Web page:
Chiara Betti brings to light the Rawlinson copper plates at the Bodleian Library

In 1756 the University of Oxford and St John's College received one of their most significant bequests ever from the late Richard Rawlinson (1690–1755).

Rawlinson_Image 1Following a quarrel with the London Society of Antiquaries, Richard Rawlinson left most of his printed books, manuscripts, and all his printing plates to the Bodleian Libraries. His extensive estates went to St John's College.

While there has been a constant interest and much research on Rawlinson's books, the copper plates have been awaiting further studies for centuries. Thanks to funding from UKRI, the Rawlinson copper plates are now at the centre of a Collaborative Doctoral Partnership project jointly supervised by the Institute of English Studies (University of London) and the Bodleian Libraries.

During his life, Richard Rawlinson built a collection of about 750 printing plates. A good portion of them was made to illustrate his vast collections, and Rawlinson commissioned them to famous engravers like George Vertue and Michael Burghers. The rest of the plates were purchased at auction sales. The copper plates illustrate various subjects: portraits, facsimiles of documents, topographical views, coins, medals, and seals. However, few plates do not fit into any of the above categories, like the printing plate for a folding fan, a true gem, or those for trading cards.

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With pioneering attention to divulgation, Richard Rawlinson made the most of the possibilities offered by engraving. Printing facsimiles of documents and reproducing the objects in his collections was more straightforward and cheaper than shipping the real objects to the fellow collectors who enquired about his specimens. Therefore, since the early 1720s, Richard Rawlinson ordered engraved plates that he printed and circulated among his many correspondents and the Society of Antiquaries. Had he not reproduced his most precious curiosities through burin and copper, today we would not know about his ivory chalice and Jewish silver amulet now dispersed.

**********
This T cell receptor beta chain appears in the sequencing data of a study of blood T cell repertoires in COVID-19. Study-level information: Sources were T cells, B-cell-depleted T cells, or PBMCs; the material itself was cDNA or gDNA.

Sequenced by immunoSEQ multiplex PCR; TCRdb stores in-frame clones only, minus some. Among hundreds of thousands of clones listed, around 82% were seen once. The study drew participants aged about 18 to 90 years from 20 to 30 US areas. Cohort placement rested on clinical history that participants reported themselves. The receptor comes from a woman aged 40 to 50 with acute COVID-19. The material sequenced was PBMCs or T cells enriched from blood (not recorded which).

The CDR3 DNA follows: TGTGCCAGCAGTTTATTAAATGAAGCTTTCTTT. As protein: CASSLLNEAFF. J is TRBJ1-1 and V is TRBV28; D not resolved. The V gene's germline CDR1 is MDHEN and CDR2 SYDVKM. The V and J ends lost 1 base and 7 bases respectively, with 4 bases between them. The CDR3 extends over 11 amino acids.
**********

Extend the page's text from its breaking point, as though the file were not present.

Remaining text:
Besides commissioning original engravings, the voracious collector attended many auctions of books, art, and copper plates. Even when his health did not allow him to participate in person, he kept buying through his agents, continuing to purchase until the last days of his life. Thanks to Rawlinson's meticulously annotated sales catalogues, we can now study his purchasing habits, the price of the second-hand copper plates, and identify the attendees to auction sales. For instance, the Caldwell & Glass sale catalogue (1751) at the Bodleian Libraries contains annotations of the sale price of each lot and often the name of the successful bidder.

Despite Thomas Hearne's scepticism on Rawlinson's ability to transcribe inscriptions, Richard Rawlinson's copper plates were appreciated and sought after by many antiquaries such as William Brome and Thomas Wilson. Numerous scholars also often offered their help to translate Hebrew or Greek inscriptions (see right). In their letters, those collectors frequently praised Rawlinson's efforts to making his resources publicly available. In fact, in a letter to Bodley's Librarian Humphrey Owens, Rawlinson expressed the worry that his marbles, donated to the Bodleian, might end up "closetted up" and hidden from public view.

In his will, Richard Rawlinson's specified that his copper plates were to be 'by them [the University] worked off into one volume, and the impressions to be sold for their use and benefit.' However, this never happened due to the lack of a rolling press at the University at that time. Nonetheless, the correspondence between the Librarian and scholars continue to show a keen interest in Rawlinson's plates until the late 18th century. For instance, the copper plate illustrating St Giles' Church, Oxford, was used in John Peshall's edition of Anthony Wood's City of Oxford in 1773, almost twenty years after the bequest.


Then, for over a century, the interest in the Rawlinson plates seems to have petered out until, at the beginning of the 20th century, Ms Edith Guest compiled a handlist of the copper plates. Ms Guest catalogued them according to their size, separating series of copper plates that should have stayed in a sequence. In the early 1920s, the Bodleian Library, possibly short in storage space – less than 80 years earlier, received some 19,000 volumes and over 25,000 prints from the Douce bequest – tried to transfer the copper plates to the Clarendon Press first and then to the Oxford University Press. Needless to say, those attempts failed, and the printing plates continued to lie undisturbed in the Library's storage until Dr Enright wrote his thesis on Richard Rawlinson in 1957, in which he included a list of the plates commissioned by Rawlinson.

Rawlinson_Image_setupThis blog is a brief introduction to the research project that started in October 2020. This innovative research aims to study the history, provenance, and manufacture of the Rawlinson plates for the first time. Several of the primary sources documenting the plates' production are at St John's College, which will hopefully benefit from the doctorate's discoveries. The Rawlinson copper plates are an unparalleled corpus of artworks, as no other private collector has ever gathered as many matrices as Rawlinson. Thanks to the antiquary's obsession for preservation, this project will finally shed light on collecting and printing practices in 18th-century Britain.


For more information on other collections of copper plates at the Bodleian Libraries please visit Printing Surfaces libguide.

Chiara Betti, doctoral student at School of Advanced Study, University of London